With the automation and storage common to digital team task management platforms, nothing will be lost or forgotten and you can cultivate accountability in yourself and your team.
When it comes to team task management, establishing responsibility for tasks — and maintaining that responsibility when new employees arrive — so that overlap and redundancy don’t become a problem can be difficult.
With modern digital systems (such as the Sling app), clarity and transparency are a major part of the process.
Each employee can see who is responsible for what so that no one steps on another person’s toes and causes conflict in the business.
How To Improve Team Task Management
1) Set Performance Expectations
Setting performance expectations and listing them in the job assignment itself is an efficient way to improve your overall team task management.
For recurring responsibilities, it is also useful to describe the job and the standards you expect in your employee handbook for all to see.
2) Provide Feedback
Feedback is at the heart of all improvement, so be sure to provide plenty of guidance to your team until they perform at your standards.
Want to learn more about employee feedback? Take a few minutes to read this article from the Sling blog: Employee Feedback: Why It’s Important And How To Give It.
3) Build A Healthy Company Culture
Building a healthy company culture is critical because said culture is the “everyday life” of your team and your business as a whole.
If your employees don’t feel comfortable within your company culture, they are far less likely to conduct their responsibilities in a timely and professional manner.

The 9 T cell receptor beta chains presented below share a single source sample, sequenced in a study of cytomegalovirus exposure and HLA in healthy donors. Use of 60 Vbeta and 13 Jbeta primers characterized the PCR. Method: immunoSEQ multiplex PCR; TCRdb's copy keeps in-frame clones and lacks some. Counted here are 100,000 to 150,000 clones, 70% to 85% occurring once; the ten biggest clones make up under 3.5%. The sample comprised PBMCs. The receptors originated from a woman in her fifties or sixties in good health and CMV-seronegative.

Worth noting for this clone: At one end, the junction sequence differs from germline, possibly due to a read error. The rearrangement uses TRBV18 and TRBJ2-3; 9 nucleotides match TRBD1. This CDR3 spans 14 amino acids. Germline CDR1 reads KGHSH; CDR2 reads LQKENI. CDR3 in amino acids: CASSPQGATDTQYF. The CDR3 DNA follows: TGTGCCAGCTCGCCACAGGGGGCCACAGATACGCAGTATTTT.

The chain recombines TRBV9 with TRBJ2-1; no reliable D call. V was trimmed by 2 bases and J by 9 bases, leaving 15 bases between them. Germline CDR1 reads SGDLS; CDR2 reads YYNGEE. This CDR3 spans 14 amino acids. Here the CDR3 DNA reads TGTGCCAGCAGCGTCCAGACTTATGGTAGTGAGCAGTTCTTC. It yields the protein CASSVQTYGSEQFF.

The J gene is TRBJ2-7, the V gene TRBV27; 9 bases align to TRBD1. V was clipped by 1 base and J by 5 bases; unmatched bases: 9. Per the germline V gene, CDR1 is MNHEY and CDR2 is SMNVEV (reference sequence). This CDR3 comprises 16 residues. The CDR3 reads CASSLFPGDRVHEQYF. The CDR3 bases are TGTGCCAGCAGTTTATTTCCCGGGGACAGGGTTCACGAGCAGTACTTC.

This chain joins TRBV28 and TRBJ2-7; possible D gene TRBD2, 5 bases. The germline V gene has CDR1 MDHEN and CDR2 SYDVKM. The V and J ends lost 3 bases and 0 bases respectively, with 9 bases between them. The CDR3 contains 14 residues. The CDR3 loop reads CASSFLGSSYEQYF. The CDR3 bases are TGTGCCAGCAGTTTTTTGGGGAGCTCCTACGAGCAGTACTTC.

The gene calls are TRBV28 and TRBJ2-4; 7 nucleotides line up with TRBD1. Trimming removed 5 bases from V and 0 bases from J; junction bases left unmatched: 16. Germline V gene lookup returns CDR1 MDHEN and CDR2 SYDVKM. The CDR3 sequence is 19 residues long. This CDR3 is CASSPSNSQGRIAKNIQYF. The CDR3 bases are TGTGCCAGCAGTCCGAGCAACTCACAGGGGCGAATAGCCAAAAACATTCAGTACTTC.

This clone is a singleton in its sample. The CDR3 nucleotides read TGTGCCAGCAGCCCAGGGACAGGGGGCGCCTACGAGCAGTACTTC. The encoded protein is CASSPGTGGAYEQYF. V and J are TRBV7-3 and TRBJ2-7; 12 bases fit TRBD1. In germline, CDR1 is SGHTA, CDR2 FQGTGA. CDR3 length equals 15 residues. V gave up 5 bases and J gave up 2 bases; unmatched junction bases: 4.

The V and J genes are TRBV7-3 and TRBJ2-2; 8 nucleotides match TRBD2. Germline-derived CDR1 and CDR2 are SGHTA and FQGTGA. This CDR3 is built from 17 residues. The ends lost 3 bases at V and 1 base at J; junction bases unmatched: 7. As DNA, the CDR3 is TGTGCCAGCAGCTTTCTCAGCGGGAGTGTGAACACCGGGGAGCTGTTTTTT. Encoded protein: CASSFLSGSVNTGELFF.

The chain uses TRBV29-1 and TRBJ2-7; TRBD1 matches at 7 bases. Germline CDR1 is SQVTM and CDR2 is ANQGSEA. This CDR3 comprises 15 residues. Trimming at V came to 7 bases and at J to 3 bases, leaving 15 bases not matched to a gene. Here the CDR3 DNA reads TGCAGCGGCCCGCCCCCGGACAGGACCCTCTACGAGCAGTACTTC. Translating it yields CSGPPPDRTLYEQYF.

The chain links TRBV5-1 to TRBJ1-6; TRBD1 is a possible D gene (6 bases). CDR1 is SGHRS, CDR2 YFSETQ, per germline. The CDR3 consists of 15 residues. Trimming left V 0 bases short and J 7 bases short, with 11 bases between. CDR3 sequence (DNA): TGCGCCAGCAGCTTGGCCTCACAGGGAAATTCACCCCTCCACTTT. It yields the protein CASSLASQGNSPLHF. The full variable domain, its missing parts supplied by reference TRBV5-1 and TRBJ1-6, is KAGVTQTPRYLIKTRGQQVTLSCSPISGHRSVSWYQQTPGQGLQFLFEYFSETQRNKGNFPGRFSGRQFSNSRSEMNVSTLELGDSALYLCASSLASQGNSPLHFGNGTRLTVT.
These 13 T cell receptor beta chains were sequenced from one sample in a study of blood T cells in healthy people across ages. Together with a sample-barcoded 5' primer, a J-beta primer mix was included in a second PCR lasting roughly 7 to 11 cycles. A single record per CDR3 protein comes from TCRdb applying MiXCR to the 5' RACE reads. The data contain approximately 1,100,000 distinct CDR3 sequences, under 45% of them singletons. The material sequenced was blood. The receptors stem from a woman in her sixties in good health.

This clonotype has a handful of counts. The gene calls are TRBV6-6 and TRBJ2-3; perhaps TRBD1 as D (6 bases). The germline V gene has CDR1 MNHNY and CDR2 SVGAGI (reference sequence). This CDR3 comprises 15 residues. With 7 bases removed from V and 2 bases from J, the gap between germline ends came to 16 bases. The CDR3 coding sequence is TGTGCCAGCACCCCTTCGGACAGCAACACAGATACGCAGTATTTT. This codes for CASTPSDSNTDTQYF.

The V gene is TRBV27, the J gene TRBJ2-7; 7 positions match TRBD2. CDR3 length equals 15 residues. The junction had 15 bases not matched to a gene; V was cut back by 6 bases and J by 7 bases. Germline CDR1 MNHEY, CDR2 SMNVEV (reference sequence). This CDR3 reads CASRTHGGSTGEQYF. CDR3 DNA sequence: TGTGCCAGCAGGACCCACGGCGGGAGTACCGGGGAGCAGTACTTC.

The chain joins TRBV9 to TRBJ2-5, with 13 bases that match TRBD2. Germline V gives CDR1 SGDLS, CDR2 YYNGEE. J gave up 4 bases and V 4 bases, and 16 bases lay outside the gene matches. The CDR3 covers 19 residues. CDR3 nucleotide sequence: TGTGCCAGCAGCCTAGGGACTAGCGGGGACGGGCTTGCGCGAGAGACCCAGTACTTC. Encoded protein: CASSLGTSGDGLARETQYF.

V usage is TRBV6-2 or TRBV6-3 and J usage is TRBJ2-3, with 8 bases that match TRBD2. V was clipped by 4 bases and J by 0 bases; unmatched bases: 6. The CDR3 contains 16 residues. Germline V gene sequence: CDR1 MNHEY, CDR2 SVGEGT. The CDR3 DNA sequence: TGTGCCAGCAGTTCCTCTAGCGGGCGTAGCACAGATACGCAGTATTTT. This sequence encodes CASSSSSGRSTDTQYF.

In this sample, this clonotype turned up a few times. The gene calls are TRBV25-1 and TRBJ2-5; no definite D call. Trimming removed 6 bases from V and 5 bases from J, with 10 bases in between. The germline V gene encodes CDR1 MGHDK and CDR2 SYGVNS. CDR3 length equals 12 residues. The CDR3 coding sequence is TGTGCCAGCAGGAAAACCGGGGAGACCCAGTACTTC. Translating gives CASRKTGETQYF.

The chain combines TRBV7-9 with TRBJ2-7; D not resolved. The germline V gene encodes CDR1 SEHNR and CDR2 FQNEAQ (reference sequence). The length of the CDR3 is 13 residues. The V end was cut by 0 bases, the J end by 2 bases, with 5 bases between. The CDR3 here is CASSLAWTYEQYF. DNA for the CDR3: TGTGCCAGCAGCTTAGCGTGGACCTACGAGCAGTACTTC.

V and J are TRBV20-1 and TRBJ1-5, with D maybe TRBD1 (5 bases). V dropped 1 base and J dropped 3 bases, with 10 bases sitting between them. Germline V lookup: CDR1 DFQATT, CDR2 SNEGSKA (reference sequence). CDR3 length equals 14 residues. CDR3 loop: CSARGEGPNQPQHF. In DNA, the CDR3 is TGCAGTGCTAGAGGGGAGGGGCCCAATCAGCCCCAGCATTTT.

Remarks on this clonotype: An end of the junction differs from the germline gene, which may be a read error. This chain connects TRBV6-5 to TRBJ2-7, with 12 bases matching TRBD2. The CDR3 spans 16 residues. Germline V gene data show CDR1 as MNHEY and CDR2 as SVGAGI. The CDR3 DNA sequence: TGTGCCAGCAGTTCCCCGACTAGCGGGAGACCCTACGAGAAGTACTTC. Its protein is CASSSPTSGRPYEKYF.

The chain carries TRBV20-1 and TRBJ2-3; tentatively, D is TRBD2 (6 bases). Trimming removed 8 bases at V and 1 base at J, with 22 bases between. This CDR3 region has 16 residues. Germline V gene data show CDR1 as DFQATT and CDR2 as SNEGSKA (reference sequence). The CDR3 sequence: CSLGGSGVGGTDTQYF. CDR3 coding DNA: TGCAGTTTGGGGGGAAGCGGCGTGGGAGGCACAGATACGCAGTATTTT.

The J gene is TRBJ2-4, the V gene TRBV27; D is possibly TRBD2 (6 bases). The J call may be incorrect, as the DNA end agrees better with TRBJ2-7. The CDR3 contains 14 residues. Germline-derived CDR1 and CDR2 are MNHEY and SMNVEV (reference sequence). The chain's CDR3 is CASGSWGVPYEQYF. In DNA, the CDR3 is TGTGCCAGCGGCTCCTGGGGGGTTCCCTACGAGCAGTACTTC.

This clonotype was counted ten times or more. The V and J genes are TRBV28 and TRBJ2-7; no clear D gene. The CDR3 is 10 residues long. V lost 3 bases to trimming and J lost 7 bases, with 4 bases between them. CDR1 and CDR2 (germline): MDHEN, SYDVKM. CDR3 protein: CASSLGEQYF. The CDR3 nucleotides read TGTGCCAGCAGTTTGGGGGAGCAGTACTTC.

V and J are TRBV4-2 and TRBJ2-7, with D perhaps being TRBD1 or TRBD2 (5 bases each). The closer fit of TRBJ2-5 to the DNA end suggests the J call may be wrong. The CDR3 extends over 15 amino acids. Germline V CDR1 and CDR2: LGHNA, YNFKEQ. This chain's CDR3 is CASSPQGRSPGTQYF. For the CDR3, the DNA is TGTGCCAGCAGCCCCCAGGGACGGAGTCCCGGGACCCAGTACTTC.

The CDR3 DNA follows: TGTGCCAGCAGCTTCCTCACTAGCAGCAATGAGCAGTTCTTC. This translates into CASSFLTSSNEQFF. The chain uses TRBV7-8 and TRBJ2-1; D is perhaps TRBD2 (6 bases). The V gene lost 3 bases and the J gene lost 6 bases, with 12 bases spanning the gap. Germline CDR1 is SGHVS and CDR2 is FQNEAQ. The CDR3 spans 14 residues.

Take the time to improve your company culture by:
- Emphasizing ethics
- Refining your vision and mission statements
- Establishing an organizational strategy
- Defining culture in your employee handbook
With a healthy company culture in place, your team task management will skyrocket.
4) Make Consequences And Rewards Clear
Without consequences and rewards, very little would get done in your business. To improve the overall process of management, take the time to make clear the repercussions of a job done poorly and the benefits of a job done well.
Consider discussing these consequences and rewards in your employee handbook so that all team members have access to this information night and day.
The Best Way To Improve Team Task Management
The best way to improve team task management is with software specifically designed to provide structure and direction to the workday.
Sling is that software.
Imagine ending your workdays with a sense of satisfaction and less on your to-do list than you started with. You can (and so can your team) not by putting more time into work, but by making more of your time at work.
With the team task management feature on Sling, you can guide your entire staff in the right direction in a timely and cost-effective way, helping them stay more productive and supporting them in their daily work, while simultaneously leading your business towards better growth.
Sling even helps you improve your own efficiency by allowing you to create, save, and reuse task templates for recurring work so you don’t have to start describing repeated tasks from scratch.
Then, you can break down work into specific actions and create checklists so employees can easily meet expectations.
And that’s only the tip of the Sling iceberg.
With Sling, you also get:
- Powerful scheduling tools
- Cloud-based schedule distribution and communication
- A wide range of reports to help you make adjustments for the future
- Paid-time-off control to help you keep expenses low
- Built-in time clock
- Messaging and communication features
- Your very own newsfeed
Take team task management to the next level by downloading the app for free today.
For more free resources to help you manage your business better, organize and schedule your team, and track and calculate labor costs, visit GetSling.com today.